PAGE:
HRM

HR&M June/July Jasna’s Q&A on Leadership and Coaching

What is the biggest value provided by coaching in your opinion?

I had the privilege to work with a lot of leaders and teams who contribute to the destiny and future of organizations. One of the biggest challenges that I noticed while working with them was focus. I don’t mean number crunching focus. What I mean is; What do we value as an individual, as a team and as an organization? What kind of legacy would we like to leave behind in our community? The country? The world? Coaching allows and supports clients to visualize a fulfilling picture for stakeholders which also includes strategy, behavior, and day-to-day actions.

How do you see the effects of coaching on leaders today?

When I was first introduced to coaching in the year 2000, it was something not well understood and was undervalued. However, these days, it’s not only multinational organizations that consider coaching as a fundamental support system for their individual and collective success. Today, mid-sized companies, entrepreneurs, startups, and their leaders also have discovered the benefits provided by coaching. In addition, it’s also something that provides value for individuals when it comes to managing their lives which will impact all areas such as friendships, romantic relationships, and their career.

What is the biggest risk clients face in coaching?

The biggest risk in coaching are the coaches themselves. This has to do with the fact that there is no oversight for those who haven’t been trained by authorized institutions which creates an almost zero barrier to entry. In turn, that creates a wrong perception that those who failed within their professional career became coaches. Due to this perception, trust in coaching may decrease in the long term. One way to reduce this risk is by working with coaches who’ve received accreditation from long-standing organizations such as ICF. Additionally, coaches and coaching organizations need to take bigger steps in educating potential clients as to what coaching is and how to find one that’s suitable for them.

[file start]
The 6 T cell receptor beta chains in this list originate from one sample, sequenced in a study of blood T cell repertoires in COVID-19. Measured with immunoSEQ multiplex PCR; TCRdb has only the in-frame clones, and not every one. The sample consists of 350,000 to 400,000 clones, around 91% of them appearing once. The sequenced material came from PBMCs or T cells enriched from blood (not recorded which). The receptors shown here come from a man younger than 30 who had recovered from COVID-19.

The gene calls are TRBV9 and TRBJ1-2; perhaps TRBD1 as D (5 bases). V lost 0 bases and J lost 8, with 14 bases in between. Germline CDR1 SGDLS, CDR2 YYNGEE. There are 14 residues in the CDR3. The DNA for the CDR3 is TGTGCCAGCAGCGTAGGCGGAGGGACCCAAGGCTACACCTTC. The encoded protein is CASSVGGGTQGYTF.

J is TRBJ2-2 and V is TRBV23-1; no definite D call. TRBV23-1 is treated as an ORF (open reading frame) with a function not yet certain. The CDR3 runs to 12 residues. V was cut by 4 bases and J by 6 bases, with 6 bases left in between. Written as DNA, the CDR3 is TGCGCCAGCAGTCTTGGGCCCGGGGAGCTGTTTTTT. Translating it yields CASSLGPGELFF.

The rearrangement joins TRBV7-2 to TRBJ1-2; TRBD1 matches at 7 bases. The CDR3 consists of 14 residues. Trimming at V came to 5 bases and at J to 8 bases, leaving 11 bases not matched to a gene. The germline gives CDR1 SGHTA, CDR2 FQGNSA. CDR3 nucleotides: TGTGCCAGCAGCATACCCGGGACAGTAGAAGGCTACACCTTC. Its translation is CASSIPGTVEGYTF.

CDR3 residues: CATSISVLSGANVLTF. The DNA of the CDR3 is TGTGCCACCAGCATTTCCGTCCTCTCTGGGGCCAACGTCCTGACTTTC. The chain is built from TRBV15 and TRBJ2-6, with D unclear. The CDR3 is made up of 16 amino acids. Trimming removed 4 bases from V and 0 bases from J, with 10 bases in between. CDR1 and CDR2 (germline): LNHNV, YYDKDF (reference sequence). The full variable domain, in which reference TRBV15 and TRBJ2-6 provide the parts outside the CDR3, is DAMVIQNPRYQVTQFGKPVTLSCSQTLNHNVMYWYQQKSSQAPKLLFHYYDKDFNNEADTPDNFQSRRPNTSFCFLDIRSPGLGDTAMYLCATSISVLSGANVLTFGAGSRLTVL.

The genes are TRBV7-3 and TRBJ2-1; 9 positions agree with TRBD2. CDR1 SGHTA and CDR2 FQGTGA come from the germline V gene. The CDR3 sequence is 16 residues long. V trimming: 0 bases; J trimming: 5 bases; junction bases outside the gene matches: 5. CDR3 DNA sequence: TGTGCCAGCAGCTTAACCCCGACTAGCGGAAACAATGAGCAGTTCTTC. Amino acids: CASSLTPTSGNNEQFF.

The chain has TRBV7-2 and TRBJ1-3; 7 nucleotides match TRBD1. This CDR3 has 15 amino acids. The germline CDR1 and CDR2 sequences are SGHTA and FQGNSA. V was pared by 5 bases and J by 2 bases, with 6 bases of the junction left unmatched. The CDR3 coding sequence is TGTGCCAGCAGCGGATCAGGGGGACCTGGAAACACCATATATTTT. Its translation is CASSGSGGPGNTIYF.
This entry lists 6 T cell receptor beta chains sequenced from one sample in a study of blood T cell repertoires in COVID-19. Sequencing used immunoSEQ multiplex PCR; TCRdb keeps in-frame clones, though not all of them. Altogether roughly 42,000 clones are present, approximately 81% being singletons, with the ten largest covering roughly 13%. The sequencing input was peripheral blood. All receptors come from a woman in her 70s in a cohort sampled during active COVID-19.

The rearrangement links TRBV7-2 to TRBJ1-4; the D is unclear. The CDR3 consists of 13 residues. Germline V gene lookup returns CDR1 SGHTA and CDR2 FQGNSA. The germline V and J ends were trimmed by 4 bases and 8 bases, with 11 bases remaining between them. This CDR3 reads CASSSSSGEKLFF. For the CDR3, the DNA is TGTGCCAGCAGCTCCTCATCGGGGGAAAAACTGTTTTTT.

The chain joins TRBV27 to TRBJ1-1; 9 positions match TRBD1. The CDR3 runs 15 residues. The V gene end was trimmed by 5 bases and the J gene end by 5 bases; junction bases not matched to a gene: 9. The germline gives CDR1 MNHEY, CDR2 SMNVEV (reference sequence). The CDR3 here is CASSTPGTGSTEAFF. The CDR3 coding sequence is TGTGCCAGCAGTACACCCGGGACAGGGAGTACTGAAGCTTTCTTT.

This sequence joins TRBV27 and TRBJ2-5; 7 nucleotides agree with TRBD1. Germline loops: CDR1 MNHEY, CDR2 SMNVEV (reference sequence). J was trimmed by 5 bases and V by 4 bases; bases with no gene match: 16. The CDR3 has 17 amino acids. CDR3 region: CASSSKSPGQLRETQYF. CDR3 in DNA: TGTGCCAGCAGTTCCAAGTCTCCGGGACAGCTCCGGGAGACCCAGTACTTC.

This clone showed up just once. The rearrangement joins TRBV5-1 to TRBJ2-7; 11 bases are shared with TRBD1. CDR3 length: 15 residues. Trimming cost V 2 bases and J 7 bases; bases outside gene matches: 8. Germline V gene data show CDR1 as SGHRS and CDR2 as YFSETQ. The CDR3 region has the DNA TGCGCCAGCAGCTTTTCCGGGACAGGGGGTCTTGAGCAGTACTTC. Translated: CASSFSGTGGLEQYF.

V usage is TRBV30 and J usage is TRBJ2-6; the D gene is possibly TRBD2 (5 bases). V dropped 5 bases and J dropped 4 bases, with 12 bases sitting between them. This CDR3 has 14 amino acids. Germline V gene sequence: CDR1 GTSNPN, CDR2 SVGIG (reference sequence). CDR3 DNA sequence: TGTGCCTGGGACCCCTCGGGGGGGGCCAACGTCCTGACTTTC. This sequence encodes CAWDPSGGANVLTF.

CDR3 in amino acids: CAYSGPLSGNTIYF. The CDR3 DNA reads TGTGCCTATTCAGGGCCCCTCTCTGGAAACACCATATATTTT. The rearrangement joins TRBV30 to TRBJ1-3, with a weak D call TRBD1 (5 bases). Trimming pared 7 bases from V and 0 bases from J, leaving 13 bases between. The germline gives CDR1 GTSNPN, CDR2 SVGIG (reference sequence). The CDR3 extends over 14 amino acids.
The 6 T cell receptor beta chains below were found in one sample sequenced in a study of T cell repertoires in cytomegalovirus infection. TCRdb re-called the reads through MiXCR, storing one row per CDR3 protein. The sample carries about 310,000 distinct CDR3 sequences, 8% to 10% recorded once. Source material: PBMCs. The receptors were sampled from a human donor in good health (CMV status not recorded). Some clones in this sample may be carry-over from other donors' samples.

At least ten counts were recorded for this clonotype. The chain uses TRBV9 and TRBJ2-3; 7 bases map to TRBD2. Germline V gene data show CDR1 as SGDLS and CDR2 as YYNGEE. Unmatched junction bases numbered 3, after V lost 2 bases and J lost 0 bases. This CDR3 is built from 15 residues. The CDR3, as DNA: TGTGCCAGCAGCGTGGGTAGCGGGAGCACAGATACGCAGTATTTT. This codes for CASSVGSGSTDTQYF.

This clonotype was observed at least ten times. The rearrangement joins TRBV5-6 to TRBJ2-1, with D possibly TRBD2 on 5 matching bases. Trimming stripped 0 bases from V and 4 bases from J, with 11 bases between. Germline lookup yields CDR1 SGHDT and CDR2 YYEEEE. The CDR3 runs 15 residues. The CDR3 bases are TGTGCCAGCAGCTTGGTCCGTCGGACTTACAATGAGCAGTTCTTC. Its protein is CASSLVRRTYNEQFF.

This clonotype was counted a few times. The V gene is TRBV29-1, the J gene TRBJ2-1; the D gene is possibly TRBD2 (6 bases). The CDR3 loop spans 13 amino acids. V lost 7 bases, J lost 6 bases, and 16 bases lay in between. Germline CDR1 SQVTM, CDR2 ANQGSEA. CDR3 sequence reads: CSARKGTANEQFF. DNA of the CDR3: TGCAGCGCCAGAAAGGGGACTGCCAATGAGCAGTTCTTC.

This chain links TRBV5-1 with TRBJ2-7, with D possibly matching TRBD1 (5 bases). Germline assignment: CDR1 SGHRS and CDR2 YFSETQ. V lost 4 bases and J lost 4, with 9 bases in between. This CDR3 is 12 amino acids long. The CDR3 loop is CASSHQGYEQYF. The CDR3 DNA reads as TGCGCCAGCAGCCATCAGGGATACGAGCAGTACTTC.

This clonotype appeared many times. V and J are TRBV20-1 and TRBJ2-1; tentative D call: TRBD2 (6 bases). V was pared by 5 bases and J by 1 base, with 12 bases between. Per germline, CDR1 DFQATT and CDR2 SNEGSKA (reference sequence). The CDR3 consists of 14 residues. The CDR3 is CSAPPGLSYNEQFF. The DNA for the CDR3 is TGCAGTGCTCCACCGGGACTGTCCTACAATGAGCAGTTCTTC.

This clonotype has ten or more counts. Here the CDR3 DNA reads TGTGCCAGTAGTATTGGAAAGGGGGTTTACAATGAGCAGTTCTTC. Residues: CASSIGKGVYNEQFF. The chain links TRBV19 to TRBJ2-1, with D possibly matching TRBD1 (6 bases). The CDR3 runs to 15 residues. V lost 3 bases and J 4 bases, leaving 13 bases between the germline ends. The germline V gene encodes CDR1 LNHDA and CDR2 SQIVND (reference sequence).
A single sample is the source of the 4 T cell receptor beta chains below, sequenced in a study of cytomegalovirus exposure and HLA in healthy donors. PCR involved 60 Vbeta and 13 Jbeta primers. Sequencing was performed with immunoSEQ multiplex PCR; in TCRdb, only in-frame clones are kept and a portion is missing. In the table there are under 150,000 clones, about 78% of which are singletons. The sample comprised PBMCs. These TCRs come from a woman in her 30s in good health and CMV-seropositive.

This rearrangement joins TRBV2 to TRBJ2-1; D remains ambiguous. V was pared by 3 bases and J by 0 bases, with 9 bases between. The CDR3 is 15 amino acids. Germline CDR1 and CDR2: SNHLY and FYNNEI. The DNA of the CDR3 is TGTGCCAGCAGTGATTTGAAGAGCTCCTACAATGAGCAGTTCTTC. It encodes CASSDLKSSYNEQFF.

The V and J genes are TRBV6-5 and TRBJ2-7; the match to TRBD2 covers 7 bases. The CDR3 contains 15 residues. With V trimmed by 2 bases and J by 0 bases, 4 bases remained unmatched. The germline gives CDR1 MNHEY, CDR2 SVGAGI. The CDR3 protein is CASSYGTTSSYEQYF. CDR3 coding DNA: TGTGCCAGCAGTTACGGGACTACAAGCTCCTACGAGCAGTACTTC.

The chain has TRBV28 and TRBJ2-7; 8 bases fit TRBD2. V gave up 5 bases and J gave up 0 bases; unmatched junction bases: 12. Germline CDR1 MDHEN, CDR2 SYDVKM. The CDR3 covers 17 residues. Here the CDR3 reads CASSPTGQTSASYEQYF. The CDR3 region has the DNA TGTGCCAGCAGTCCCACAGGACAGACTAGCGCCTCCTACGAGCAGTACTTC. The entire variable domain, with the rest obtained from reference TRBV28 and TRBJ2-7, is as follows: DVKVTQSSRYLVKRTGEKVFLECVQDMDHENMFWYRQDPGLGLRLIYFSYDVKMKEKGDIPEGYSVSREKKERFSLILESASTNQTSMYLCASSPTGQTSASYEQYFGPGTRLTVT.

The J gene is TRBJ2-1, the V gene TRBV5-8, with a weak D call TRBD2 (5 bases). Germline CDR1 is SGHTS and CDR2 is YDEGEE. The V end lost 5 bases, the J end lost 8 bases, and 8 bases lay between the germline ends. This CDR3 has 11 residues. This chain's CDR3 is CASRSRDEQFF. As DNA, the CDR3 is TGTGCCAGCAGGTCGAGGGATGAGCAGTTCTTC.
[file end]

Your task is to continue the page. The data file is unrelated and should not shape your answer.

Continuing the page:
How can leaders embody coaching mindset?

There are a few fundamental competencies which are must haves for leaders and even managers. The first one is the capacity to ask questions rather than providing answers. The second is listening. There’s a beautiful Chinese character which encompasses this. If you don’t listen with your ears, your eyes, your mind, your heart, and your undivided attention, then you’re simply waiting for your turn to speak. Even using just these two makes huge differences in supporting people to achieve their full potential. Leaders make their presence known not by having their voices heard, but through making others feel heard. Leaders build leaders.

What will coaching look like in the future?

I’m extremely hopeful about the future of coaching. Improvements in technology and AI will soon start to enter many different professional fields. For example, IBM has recently created an AI called Watson Natural Language Understanding “which can quickly comprehend and analyze structured and unstructured information in legal documents.” Although AI may one day arrive at the point of being able to understand and mimic human language, it still will fall short of being able to connect with us on an emotional level. This puts coaching and other similar careers in a position where they won’t become outdated or obsolete with the progress of technology.

Comments are closed.